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Evil Friends – Portugal. The Man | Album Review

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Alaskan group Portugal. The Man has been a slave to the studio since 2006, producing a record per year up until 2011. All have been solid records but nothing like their newest. Evil Friends. The two-year hiatus produced automatic toe tapping and the group’s best sound yet. 

Danger Mouse produced the album, which explains the heightened gloomy undertones. The album is noticeably darker than Portugal’s American Ghetto (2010) and In the Mountain in the Cloud (2011), but is still able to work with their upbeat vibe.  

Their normal alt-pop sound is matched with electric guitar riffs and piano that give the sound more edge. 

The sound is born again angst. The mid 20s, forced to face the world kind of angst. Portugal gets it. “Modern Jesus,” probably the best track on the album, makes the theme apparent with lyrics like “Don’t pray for us. We don’t need no modern Jesus to roll with us” and “you don’t need sympathy, they have a pill for everything.”

“Atomic Man” and “Plastic Soldiers” are the two best examples of how varied the sound is on each song on the album. 

“Plastic Soldiers” starts slow with mixed sounds of guitar and studio sound effects but moves into a folkie meets funk beat. “Atomic Man” keeps an enthusiastic tempo as it intertwines alt-rock into a singer-songwriter, quiet ending. 

The keyed up lyrics and fluctuating sounds make for an album only Portugal. The Man and Danger Mouse could make. 

Taking the nearly two-year break from recording was probably just what Portugal. The Man needed to take their music to the next level. With a more versatile sound, Evil Friends is definitely the best yet.

 

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Star Wars™ Pinball: Star Wars Rebels™

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Zen Studios has concocted a ruse of amusement, it’s a trap—of fun. Star Wars™ Pinball: Star Wars Rebels™, established by the critically acclaimed animated TV show on Disney XD, Star Wars Rebels™, releases endorphins chock full of nostalgia and bliss. With all of the Star Wars talk going on as of late, it’s nice to get in your daily need of pew pew! Stormtroopers assemble and try to take down the hero of Lothal, the whole mission thing is a bit nuts. This pinball table goes to a galaxy far far away by delving into an age that has yet to be traversed by the films. Zen studios gets the balance of the force just right, do not try to get this table, do it.

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Pinball FX-2 Avengers: Age of Ultron

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Zen Studios does it again with Pinball FX2 – Marvel Avenger’s: Age of Ultron. This table is available on PC, Xbox One, and Playstation 4. Avengers Assemble! Age of Ultron quenches a thirst for adventure you didn’t know you had. Players assist Iron Man in finishing his most aspiring venture to date. The profound and climactic soundtrack will rip you out of the comfort of your chair and into the Age of Ultron. Enjoy this audacious addition to the Avenger’s universe, Thor’s might is on your side. The Incredible Hulk, Hawkeye, and Black Widow make a gargantuan attempt at arresting the nefarious Ultron. Pull yourself together and check out this game, you can’t afford more mistakes. The god of thunder favors you.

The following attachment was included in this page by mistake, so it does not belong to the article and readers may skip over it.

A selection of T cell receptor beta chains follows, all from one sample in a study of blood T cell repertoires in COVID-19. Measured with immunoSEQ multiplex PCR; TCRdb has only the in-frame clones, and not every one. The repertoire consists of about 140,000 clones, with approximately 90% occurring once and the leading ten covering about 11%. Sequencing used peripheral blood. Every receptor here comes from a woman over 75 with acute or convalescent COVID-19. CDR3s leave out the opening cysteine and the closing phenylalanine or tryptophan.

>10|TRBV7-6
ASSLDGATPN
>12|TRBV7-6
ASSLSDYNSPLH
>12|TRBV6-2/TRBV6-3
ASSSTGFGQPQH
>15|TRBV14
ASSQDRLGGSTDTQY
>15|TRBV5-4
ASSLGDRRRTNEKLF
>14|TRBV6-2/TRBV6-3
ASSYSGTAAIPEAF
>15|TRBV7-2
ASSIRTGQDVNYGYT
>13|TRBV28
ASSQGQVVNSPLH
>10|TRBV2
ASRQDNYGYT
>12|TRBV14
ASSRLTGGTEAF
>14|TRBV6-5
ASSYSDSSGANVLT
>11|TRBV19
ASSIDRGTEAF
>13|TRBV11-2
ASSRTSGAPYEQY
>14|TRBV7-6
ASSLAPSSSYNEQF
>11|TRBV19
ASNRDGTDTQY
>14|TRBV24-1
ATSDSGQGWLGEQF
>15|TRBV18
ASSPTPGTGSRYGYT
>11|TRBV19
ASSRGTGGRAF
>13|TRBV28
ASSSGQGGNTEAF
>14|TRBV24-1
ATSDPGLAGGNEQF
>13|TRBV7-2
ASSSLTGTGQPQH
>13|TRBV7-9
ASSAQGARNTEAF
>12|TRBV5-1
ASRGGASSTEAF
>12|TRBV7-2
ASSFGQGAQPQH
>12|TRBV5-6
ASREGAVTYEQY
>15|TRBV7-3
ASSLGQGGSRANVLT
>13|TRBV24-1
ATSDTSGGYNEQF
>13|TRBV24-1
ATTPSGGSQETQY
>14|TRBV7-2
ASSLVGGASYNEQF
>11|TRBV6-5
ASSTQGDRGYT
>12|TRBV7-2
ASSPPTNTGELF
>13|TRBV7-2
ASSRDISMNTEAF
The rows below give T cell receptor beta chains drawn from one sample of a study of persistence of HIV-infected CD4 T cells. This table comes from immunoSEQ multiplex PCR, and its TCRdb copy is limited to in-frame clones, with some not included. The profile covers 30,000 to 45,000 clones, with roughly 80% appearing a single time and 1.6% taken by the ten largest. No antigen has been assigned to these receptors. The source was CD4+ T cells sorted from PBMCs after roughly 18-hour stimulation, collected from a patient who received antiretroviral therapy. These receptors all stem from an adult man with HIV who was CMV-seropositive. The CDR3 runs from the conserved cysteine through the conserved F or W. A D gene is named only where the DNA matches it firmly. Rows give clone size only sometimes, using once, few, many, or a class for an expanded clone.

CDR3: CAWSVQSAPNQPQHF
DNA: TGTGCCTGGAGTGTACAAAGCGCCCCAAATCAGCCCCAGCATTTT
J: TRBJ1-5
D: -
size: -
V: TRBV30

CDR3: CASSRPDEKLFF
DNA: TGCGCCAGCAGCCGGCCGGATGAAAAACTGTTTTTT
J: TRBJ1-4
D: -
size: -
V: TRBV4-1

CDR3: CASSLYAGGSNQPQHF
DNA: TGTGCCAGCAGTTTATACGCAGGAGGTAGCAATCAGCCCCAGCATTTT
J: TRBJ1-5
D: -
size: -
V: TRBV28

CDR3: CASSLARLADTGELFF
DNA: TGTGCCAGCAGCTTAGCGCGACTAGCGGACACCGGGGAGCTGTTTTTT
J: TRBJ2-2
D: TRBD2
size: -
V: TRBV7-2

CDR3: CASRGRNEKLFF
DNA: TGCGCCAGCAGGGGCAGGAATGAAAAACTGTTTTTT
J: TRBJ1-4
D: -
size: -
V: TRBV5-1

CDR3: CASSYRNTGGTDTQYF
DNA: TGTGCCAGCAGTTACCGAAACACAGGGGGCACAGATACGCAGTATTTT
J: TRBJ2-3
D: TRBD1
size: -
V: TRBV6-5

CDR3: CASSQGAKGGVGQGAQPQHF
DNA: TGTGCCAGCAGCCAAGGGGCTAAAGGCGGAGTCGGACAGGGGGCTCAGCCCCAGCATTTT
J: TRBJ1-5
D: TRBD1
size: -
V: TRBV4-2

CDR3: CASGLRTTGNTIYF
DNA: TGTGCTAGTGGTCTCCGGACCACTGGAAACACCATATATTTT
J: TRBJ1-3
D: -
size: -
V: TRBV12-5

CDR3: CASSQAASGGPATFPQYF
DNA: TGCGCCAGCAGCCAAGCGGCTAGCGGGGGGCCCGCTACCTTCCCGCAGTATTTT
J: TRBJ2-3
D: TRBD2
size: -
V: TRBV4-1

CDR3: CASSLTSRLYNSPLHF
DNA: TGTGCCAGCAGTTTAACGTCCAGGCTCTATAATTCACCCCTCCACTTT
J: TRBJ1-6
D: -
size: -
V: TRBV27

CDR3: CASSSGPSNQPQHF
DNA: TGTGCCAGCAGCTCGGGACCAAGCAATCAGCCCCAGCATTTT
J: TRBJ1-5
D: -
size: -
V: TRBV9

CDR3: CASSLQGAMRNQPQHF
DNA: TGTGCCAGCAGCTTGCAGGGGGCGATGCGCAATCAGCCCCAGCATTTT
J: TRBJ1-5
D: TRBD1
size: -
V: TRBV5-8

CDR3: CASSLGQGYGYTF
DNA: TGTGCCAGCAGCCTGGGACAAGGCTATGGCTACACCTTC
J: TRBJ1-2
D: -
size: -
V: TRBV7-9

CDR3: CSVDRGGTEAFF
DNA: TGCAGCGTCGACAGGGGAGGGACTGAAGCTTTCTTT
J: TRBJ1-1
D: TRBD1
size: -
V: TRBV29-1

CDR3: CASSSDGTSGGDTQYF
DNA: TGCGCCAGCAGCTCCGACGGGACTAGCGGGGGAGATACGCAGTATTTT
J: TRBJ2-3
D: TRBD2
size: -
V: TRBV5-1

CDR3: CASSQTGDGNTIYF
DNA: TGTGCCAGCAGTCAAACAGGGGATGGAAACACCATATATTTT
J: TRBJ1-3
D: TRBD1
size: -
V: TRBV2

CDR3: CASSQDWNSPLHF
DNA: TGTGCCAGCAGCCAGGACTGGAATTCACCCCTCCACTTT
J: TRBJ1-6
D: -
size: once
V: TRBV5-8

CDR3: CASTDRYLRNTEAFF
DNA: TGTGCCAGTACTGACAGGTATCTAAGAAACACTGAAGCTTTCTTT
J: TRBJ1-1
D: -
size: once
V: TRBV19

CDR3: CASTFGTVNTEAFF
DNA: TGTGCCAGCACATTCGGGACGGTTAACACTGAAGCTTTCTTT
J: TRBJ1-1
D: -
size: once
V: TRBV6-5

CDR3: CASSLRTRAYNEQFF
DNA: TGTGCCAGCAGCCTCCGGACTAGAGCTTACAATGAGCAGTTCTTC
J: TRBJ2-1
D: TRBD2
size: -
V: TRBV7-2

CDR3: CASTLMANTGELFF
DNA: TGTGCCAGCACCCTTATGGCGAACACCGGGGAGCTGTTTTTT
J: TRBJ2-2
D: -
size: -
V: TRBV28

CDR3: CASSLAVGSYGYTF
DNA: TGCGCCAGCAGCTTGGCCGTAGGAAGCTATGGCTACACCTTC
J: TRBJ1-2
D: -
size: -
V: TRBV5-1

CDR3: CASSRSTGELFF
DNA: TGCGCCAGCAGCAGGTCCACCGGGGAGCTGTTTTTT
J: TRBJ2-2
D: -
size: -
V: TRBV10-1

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Shaking the Habitual, The Knife | Album Review

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By The Knife

Shaking the Habitual is something every person needs more of in life. Stepping outside of boundaries and entering a new experience can have a confounding effect on the senses. Rhythm and movement resonate from the deepest depths of the soul and project outward in an array of vibrancy. 

What starts off like a indigenous ceremony quickly changes to a post apocalyptic nuclear wasteland by the third track, “A Cherry on Top.” Then, finding semblance in a 19 minute interlude, “Old Dreams Waiting to Be Realized,” the brother-and-sister duo reemerge in ritualistic fashion with the deep bass line of “Raging Lung”. Ending with an unsettling aptitude, Fracking Fluid Injection precedes the final track, Ready to Lose; providing insight to a larger contextual effect this album has in a world seeming “Full of Fire.” 

Although difficult to fully embody the composition of electronic and aboriginal noise heard in The Knife’s new album, Shaking the Habitual, any movement to the music is sure to conjure emotion. At times, the May release represents a more archetypal sound in the art of music. 

Tying together components of old and new, the Swedish duo creates a spellbinding effect with the first track, A Tooth For an Eye. Amalgamating dominant instrumentations, subtle synth lines and underlying vocals, A Tooth For and Eye entices the listener with something seldom projected over the airwaves. 

Coming off a seven year hiatus, the duo can predominate with an electronic influence, but, ultimately the seamless transition across a spectrum of sound grasps the ear. Delivered in its entirety, the lasting impression might leave one feeling like a participant of a seance.

— Rob Donovan

 

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